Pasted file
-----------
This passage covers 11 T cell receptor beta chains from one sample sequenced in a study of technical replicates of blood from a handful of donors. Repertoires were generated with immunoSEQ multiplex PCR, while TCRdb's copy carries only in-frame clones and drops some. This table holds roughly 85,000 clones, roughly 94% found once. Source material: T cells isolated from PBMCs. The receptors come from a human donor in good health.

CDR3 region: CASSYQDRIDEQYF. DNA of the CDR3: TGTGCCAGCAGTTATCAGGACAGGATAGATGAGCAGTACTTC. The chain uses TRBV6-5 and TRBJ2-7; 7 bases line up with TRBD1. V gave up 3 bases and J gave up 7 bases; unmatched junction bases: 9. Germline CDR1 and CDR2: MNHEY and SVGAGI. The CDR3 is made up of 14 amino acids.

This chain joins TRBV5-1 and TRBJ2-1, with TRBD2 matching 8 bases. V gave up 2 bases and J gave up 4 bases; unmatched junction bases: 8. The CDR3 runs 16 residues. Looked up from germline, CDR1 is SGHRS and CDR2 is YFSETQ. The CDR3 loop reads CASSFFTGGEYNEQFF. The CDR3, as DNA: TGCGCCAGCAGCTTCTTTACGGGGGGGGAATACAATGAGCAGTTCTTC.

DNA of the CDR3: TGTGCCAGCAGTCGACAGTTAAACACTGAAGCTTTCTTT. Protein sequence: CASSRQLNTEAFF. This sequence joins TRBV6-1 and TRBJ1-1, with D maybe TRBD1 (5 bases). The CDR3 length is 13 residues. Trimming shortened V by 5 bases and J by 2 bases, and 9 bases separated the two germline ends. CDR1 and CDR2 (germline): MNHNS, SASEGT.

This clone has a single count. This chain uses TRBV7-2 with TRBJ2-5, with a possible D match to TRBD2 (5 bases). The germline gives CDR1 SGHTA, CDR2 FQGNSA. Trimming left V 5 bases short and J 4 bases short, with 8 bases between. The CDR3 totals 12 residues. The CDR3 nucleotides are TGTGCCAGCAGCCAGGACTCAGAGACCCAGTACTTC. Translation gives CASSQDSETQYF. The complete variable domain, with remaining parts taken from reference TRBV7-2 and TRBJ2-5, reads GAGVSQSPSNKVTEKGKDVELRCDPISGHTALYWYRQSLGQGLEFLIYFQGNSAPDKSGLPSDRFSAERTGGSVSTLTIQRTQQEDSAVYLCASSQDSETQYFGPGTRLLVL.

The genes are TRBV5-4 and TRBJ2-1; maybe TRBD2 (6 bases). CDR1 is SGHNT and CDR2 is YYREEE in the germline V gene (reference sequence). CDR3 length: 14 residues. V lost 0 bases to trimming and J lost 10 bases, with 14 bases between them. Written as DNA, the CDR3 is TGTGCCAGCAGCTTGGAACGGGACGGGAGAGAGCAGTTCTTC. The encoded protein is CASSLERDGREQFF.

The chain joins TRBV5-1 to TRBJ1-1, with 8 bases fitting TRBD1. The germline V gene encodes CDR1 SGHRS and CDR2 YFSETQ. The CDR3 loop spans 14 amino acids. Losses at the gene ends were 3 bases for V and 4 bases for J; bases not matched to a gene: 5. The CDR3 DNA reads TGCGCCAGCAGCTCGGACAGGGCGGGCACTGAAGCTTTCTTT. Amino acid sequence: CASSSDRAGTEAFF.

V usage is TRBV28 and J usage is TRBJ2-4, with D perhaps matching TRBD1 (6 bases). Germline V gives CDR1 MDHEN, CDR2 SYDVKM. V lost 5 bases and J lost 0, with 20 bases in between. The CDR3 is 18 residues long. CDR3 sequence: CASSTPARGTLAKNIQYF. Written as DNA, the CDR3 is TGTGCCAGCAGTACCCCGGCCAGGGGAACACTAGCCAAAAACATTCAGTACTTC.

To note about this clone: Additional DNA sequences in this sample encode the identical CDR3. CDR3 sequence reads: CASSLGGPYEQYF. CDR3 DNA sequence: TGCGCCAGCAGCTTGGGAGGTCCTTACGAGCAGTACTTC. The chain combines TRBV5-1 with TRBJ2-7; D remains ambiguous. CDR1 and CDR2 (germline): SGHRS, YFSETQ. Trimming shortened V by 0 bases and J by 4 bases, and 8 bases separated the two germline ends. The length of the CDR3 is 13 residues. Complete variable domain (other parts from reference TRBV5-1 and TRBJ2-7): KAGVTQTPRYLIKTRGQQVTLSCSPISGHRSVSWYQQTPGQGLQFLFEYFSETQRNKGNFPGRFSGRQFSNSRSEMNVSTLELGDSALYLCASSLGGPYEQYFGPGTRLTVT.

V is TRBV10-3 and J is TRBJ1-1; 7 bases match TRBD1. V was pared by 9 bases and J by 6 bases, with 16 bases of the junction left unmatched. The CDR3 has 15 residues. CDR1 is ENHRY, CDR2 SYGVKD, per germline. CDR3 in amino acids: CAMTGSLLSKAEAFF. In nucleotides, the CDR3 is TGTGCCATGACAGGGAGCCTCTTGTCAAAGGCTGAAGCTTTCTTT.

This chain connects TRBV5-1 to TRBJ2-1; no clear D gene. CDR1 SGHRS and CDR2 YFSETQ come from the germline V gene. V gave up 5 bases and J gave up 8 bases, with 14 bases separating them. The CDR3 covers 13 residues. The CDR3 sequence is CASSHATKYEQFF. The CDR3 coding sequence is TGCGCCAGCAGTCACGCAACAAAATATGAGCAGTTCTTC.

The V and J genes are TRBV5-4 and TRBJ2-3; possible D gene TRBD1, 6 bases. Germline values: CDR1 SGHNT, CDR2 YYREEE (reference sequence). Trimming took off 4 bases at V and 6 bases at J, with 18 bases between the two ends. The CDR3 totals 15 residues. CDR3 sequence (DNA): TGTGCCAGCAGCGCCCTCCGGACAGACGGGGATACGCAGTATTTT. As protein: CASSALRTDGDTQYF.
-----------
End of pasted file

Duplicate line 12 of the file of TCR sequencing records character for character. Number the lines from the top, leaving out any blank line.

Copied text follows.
The V and J genes are TRBV5-4 and TRBJ2-3; possible D gene TRBD1, 6 bases. Germline values: CDR1 SGHNT, CDR2 YYREEE (reference sequence). Trimming took off 4 bases at V and 6 bases at J, with 18 bases between the two ends. The CDR3 totals 15 residues. CDR3 sequence (DNA): TGTGCCAGCAGCGCCCTCCGGACAGACGGGGATACGCAGTATTTT. As protein: CASSALRTDGDTQYF.